MF: This is one of the footgun areas for multisig that is a little bit hard. You have to know this, you have to remember this, it is essential information. You must store all of your public keys and their related paths to be able to spend any of your funds. So you not only need the 2-of-3 seeds. You need 3-of-3 of your pubkeys and related path information. That’s kind of annoying because people tend to think “I have 2-of-3 multisig. I’ll back up my seeds and I can guard two of them and be sure that I’ll have two of them no matter what, I got that. I’ll put say the pubkey information with each seed. But I’ll just put the pubkey for that seed with that seed. The problem is if you didn’t have all three of your seeds would you have all three of your pubkeys and related information? The recommendation that I have in this guide is that unless you’re an expert user you should put all of your pubkeys with each of your seeds. If you have a backup of seed A, with that backup of seed A, say etched in metal, on a USB drive you have pubkey A, B and C and all of its related metadata. Specter desktop makes that really easy. One click export, put it on a USB pen drive, put it in the vault. But that is one extra step, 2-of-3 is not enough. You need 2-of-3 plus all of your pubkey information. This does present a new negative that is unfortunate, which is that pubkey information doxes some of your privacy. Imagine this was sitting in a safety deposit box and a banker looks you up and says “Stephan Livera, that guy, he’s a Bitcoin podcaster who is famous. I bet he has a lot of Bitcoin.” He drills the safe. Safety deposit boxes are a good place but nothing is a 100 percent secure. He drills the safe and inside he finds a list of all your pubkeys and he goes on the blockchain and he sees all the funds you have. That’s a little bit scary. Now we started from the premise that he drilled your safe. So that is already better than the single key situation where it was you had a seed phrase sitting there and they just stole all your Bitcoin. But now he knows “This is how much Bitcoin you have. Maybe I know your home address or your work address. I have one of your seeds. Now I’m going to go try to find the other one.” That’s one thing that is not perfect. There is an improvement on the horizon for this where you could do some sort of a quorum system where you needed like two locations to be compromised in order to get any pubkey information. But that has to do with a longer discussion on BIP 32 paths.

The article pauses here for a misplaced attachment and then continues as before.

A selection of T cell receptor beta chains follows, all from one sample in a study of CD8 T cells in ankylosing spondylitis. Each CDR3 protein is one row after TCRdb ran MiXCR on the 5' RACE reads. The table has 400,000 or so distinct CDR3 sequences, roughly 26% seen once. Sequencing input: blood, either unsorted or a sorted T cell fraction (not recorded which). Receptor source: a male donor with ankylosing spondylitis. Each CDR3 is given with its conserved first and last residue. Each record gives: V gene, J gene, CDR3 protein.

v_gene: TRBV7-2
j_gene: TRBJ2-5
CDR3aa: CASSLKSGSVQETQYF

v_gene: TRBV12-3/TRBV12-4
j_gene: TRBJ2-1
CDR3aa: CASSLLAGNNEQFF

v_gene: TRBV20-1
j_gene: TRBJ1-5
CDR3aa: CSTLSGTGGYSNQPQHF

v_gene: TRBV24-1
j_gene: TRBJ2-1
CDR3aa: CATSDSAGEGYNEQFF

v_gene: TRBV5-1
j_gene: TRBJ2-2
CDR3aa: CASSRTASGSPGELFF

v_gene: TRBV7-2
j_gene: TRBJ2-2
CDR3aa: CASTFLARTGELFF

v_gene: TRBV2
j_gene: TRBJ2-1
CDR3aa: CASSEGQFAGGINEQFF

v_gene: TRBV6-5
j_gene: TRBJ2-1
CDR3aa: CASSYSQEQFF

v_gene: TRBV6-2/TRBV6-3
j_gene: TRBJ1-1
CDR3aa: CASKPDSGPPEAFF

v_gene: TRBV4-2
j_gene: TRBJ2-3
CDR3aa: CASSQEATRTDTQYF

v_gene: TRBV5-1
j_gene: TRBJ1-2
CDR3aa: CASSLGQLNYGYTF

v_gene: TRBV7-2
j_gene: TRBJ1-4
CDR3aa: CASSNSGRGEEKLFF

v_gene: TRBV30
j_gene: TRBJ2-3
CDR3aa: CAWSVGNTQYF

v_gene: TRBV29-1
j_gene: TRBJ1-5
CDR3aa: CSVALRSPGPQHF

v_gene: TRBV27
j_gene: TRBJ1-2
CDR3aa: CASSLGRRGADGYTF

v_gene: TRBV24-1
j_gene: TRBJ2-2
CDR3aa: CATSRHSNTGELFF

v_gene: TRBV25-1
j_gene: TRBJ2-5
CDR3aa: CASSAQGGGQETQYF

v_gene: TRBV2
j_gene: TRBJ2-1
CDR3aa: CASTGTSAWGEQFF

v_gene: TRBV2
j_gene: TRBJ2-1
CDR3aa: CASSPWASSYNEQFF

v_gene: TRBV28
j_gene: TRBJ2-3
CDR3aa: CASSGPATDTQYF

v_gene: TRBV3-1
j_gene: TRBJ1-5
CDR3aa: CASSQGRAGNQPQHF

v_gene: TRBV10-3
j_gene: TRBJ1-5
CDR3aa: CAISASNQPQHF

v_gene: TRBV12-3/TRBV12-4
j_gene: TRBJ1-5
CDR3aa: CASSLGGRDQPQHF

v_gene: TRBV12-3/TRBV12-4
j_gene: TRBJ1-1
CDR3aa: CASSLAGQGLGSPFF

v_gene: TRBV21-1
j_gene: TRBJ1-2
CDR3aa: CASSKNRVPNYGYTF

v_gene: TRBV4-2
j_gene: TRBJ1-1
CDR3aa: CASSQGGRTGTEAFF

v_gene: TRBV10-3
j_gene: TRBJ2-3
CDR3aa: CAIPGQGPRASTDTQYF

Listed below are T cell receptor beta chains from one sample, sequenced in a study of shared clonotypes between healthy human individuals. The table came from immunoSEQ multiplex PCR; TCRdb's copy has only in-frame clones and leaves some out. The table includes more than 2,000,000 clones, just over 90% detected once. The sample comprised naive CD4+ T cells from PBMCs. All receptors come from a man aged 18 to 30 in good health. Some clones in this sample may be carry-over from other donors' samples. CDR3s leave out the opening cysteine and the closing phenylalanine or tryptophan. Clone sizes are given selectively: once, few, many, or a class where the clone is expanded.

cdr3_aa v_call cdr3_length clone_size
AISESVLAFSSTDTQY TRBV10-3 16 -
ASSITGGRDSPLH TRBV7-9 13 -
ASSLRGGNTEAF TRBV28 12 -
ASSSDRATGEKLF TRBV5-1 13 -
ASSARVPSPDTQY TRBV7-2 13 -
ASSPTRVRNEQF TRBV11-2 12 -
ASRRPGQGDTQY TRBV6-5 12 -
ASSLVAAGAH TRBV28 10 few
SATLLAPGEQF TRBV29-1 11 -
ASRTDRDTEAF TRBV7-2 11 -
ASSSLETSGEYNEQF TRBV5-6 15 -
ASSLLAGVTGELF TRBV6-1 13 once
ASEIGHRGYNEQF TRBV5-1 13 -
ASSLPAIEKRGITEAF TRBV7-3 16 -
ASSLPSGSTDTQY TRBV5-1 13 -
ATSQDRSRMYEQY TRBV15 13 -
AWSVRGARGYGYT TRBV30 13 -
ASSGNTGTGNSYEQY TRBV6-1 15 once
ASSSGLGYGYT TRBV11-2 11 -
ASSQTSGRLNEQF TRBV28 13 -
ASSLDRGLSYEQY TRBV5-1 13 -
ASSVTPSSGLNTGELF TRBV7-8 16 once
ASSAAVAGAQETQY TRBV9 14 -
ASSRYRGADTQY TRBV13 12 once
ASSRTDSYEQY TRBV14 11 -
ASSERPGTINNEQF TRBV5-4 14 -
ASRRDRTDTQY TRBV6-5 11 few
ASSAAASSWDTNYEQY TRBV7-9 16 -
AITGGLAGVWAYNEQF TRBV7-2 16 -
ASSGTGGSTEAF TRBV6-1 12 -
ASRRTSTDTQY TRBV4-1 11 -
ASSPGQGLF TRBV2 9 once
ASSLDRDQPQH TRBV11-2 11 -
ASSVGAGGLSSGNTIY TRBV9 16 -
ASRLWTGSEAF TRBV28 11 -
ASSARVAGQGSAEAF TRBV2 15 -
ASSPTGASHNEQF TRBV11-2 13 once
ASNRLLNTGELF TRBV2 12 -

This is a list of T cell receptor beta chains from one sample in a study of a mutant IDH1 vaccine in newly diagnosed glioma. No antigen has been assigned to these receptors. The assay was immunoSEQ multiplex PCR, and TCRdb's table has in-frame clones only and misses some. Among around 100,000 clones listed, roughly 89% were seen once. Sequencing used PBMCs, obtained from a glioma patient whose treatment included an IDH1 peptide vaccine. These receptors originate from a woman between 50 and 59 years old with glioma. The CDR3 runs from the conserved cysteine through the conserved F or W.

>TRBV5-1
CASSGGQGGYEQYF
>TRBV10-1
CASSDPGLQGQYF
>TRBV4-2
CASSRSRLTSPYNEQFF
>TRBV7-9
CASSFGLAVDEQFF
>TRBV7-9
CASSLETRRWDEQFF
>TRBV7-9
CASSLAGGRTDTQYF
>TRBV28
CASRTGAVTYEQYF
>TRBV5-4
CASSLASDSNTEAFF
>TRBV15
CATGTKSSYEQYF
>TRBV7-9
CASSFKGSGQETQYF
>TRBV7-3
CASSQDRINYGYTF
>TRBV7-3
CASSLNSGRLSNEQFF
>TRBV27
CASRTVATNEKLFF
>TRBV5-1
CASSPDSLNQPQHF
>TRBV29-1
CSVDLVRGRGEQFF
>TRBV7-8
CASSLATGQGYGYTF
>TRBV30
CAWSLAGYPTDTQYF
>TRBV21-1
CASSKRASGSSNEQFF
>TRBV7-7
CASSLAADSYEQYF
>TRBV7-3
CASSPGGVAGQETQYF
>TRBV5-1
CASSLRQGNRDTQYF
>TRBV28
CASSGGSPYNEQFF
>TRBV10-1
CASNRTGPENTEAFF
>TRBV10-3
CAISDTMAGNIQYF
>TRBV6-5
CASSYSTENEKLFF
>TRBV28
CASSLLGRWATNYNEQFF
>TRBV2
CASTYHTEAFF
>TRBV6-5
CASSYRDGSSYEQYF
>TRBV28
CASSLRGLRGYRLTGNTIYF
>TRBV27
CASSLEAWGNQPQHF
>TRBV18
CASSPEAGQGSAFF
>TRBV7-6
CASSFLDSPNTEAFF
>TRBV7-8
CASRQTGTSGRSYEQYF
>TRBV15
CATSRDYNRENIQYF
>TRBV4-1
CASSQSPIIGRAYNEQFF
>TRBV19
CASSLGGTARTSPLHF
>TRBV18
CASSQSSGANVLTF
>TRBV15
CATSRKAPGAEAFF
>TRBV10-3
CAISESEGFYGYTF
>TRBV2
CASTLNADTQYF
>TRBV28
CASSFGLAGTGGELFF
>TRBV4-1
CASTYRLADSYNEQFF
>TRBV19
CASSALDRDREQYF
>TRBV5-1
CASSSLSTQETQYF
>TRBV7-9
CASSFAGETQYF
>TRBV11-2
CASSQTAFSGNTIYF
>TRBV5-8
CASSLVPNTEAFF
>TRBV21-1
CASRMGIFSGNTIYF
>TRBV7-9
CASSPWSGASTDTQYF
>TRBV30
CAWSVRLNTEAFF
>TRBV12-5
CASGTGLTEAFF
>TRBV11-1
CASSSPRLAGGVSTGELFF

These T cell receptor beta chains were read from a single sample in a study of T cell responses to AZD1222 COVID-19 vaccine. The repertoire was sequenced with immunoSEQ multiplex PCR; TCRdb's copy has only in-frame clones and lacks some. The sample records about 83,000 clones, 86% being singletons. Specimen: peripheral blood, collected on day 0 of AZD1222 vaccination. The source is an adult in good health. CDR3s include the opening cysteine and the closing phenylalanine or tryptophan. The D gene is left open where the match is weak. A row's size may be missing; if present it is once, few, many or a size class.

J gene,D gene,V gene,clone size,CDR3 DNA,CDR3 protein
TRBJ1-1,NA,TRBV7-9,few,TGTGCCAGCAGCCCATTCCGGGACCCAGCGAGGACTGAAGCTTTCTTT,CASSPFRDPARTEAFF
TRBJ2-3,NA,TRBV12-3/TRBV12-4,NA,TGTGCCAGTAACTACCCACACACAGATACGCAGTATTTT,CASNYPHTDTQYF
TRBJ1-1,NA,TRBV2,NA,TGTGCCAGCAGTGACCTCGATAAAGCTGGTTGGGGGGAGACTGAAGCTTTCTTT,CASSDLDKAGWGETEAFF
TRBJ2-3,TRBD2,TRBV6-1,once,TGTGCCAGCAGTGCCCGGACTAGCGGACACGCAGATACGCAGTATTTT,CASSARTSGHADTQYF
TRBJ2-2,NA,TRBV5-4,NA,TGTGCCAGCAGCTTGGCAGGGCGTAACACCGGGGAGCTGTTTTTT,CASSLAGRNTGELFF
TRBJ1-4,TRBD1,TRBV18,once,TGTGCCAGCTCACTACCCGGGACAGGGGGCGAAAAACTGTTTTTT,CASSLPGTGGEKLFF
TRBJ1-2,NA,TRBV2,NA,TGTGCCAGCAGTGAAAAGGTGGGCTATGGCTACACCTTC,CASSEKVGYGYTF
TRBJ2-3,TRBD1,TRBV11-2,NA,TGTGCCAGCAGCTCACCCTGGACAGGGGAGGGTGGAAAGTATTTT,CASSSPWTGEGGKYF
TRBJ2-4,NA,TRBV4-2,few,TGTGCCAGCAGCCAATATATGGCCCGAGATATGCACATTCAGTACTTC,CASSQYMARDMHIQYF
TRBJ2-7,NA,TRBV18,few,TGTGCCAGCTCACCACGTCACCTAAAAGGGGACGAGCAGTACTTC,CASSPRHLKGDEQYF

SL: And that’s probably a bit more advanced. But I guess the high level way to think of this is do your set up and save that JSON file from Specter Wallet into a USB key and have three USB keys all with that same JSON file. Back that up in all those locations such that if you were to lose one of your seeds you’re still okay. So long as you still have a spending quorum i.e. 2-of-3 or 3-of-5. I was careful to stress that point also in my interview with Stepan talking about Specter Wallet. Just to make sure everyone’s doing their backups correctly. That’s pubkeys. Now let’s talk about seed backups.

MF: While we’re on the pubkeys, I would add they’re literally called public keys. This is only privacy information. You can take that as far as you are comfortable with. You may decide I’m going to put that in my Dropbox, in my Google Drive, in my Mosey or Carbonite. I might give a copy to my accountant or my lawyer. I might want a lot of copies of that out there. Maybe with some encryption, maybe not. You might be a person who is very private or says “No way do I want all those people to be able to see all my transactions or Google or Apple’s cloud to be able to snoop and see that.” That would be a personal choice. I think probably you want to err on the side of more backups than less. But maybe you just want lots of pen drives and that’s fine too. But you have to have all of your pubkeys to be able to spend any of your Bitcoin. That’s really important.

Backing up your seeds